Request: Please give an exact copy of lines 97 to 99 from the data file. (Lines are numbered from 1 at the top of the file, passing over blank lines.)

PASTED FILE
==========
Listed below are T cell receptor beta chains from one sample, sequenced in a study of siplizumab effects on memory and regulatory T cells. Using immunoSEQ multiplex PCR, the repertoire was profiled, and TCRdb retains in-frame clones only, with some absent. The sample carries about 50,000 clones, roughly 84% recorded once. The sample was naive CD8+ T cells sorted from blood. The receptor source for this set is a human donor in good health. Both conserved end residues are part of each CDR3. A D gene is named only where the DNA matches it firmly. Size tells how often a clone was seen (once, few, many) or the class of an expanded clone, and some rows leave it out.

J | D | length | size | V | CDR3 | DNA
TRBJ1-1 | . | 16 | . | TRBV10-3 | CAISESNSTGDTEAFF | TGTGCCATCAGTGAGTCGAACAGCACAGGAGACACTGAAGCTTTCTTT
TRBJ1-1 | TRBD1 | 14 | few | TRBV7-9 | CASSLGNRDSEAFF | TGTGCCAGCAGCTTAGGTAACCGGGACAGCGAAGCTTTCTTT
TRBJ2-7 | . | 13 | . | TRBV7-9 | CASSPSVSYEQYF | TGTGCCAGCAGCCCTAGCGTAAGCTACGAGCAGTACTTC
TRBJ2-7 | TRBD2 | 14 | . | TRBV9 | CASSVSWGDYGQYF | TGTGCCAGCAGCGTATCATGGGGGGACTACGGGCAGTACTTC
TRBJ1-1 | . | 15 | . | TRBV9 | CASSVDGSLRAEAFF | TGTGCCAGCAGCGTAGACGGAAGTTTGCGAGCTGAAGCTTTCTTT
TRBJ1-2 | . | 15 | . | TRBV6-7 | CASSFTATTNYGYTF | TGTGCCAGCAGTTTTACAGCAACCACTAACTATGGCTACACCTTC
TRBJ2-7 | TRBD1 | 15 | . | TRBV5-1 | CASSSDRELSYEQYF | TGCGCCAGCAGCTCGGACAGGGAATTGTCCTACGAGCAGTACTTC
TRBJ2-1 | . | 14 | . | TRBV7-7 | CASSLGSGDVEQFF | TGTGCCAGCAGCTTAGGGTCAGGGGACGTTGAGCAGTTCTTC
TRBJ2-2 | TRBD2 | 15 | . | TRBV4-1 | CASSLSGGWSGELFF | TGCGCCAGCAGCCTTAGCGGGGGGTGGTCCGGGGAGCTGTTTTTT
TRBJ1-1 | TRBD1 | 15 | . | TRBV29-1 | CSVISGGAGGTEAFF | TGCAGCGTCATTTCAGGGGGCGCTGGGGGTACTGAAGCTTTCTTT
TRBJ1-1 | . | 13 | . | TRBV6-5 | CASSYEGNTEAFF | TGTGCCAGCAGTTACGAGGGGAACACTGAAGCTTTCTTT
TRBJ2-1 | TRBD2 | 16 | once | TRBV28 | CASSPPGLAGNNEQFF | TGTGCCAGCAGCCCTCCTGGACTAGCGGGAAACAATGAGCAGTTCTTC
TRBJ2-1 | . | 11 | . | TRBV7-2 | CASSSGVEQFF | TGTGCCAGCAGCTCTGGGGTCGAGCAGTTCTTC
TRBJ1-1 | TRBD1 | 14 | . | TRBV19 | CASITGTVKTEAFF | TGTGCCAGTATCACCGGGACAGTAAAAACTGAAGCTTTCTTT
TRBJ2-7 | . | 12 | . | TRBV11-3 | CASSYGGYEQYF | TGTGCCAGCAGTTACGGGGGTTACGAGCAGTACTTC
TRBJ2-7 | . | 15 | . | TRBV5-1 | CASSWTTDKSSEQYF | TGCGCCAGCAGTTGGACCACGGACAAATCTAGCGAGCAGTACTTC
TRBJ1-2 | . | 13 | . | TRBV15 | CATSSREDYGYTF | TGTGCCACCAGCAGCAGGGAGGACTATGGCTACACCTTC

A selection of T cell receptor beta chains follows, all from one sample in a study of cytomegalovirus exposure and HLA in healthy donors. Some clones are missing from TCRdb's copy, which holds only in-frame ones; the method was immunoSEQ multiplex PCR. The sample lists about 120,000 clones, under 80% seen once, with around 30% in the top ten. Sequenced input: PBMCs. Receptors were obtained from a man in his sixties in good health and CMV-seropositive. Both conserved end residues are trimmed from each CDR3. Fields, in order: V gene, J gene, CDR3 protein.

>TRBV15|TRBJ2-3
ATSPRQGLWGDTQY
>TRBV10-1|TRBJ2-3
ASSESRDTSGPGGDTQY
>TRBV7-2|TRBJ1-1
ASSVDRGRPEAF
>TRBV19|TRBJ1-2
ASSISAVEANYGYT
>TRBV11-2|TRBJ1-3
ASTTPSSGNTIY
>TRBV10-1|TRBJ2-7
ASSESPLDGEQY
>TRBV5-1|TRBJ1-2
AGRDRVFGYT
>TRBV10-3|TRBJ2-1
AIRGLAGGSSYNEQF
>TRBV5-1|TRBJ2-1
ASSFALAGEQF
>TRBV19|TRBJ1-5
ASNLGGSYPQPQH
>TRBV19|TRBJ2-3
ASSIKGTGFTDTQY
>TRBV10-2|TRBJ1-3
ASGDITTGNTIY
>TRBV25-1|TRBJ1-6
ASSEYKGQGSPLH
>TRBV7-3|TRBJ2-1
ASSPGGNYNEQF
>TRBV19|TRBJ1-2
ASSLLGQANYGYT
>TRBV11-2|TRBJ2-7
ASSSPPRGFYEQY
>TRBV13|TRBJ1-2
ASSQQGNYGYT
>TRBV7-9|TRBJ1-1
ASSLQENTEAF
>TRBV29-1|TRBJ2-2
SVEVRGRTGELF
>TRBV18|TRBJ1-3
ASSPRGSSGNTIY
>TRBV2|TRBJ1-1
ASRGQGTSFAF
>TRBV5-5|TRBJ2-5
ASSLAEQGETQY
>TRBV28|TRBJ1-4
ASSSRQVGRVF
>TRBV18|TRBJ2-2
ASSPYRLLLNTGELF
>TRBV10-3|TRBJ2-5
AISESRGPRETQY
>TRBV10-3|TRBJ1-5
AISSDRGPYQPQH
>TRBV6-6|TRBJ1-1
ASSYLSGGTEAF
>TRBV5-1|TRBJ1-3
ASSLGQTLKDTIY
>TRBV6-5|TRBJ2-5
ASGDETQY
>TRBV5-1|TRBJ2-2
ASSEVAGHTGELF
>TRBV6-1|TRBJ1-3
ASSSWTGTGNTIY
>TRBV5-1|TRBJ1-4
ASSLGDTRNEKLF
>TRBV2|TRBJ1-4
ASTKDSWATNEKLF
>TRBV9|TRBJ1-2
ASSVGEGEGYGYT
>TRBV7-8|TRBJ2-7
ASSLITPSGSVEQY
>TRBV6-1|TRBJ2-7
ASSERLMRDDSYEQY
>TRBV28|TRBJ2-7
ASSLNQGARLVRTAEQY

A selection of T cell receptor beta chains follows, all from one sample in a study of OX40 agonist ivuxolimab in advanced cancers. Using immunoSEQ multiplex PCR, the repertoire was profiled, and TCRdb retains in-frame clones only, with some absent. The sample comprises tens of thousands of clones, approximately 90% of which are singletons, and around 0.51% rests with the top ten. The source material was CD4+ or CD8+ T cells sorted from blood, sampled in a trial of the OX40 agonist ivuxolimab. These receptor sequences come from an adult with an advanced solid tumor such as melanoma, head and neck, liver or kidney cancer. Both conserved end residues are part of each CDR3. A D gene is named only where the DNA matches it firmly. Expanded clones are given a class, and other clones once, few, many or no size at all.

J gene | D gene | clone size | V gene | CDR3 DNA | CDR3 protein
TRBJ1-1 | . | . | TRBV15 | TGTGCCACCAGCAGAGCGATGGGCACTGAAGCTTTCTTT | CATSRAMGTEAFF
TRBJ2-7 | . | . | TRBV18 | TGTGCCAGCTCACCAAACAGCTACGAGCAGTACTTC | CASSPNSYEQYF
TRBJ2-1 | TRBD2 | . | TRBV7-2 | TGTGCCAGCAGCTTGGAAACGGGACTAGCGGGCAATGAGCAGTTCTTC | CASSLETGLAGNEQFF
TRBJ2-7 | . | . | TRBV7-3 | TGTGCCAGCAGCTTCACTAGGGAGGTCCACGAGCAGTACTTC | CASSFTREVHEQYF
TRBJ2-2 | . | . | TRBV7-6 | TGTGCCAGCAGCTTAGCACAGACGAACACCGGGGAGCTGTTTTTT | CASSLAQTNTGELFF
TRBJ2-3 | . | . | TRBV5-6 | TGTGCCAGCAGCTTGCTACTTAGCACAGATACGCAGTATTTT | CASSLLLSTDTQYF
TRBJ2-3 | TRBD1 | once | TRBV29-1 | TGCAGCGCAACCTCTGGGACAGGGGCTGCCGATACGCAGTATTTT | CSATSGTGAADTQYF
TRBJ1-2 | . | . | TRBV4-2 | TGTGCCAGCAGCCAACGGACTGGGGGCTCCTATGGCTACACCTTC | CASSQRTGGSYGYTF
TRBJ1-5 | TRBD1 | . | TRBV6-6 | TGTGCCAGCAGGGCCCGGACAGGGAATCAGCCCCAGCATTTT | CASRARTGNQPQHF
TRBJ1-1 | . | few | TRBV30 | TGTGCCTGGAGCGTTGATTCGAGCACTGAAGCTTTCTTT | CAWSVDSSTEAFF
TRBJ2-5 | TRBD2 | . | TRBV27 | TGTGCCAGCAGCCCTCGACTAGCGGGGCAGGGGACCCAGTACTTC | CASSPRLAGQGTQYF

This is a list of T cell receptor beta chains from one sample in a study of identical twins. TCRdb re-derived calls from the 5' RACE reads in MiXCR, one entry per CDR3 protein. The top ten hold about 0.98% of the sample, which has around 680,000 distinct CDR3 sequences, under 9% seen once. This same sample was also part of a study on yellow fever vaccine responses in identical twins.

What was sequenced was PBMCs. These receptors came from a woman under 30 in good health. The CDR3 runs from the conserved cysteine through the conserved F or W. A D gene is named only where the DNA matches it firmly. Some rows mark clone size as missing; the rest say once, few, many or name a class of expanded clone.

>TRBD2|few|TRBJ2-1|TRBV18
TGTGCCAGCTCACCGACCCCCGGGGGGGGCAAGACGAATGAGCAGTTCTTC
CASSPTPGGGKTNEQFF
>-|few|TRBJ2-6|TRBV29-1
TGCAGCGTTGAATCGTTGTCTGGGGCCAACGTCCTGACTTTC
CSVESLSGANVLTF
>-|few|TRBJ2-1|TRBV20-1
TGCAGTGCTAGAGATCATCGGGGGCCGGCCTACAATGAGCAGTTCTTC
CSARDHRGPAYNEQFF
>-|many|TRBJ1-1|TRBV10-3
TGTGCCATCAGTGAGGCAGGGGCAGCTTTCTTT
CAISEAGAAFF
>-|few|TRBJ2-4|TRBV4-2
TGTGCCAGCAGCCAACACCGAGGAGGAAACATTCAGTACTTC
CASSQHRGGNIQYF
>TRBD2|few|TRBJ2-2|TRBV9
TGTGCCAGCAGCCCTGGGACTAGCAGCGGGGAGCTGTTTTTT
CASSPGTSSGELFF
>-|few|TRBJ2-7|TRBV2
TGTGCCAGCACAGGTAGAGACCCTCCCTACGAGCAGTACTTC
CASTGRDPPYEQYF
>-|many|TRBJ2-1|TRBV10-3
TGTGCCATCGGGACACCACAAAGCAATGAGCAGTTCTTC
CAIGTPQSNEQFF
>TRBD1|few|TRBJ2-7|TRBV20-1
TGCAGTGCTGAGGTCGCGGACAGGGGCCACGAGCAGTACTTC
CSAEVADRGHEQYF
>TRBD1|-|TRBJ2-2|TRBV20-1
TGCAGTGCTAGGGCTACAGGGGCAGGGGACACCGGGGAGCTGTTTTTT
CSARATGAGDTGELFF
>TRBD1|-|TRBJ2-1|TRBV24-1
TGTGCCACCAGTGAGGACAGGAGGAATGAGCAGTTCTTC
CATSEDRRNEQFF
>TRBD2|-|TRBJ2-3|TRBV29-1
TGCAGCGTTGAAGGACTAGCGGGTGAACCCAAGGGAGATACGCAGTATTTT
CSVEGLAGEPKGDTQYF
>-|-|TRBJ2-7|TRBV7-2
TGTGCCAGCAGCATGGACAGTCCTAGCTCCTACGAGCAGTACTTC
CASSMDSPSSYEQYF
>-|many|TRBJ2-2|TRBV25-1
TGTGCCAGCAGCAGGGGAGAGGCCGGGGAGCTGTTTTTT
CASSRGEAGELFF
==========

TRBJ1-1 | . | . | TRBV15 | TGTGCCACCAGCAGAGCGATGGGCACTGAAGCTTTCTTT | CATSRAMGTEAFF
TRBJ2-7 | . | . | TRBV18 | TGTGCCAGCTCACCAAACAGCTACGAGCAGTACTTC | CASSPNSYEQYF
TRBJ2-1 | TRBD2 | . | TRBV7-2 | TGTGCCAGCAGCTTGGAAACGGGACTAGCGGGCAATGAGCAGTTCTTC | CASSLETGLAGNEQFF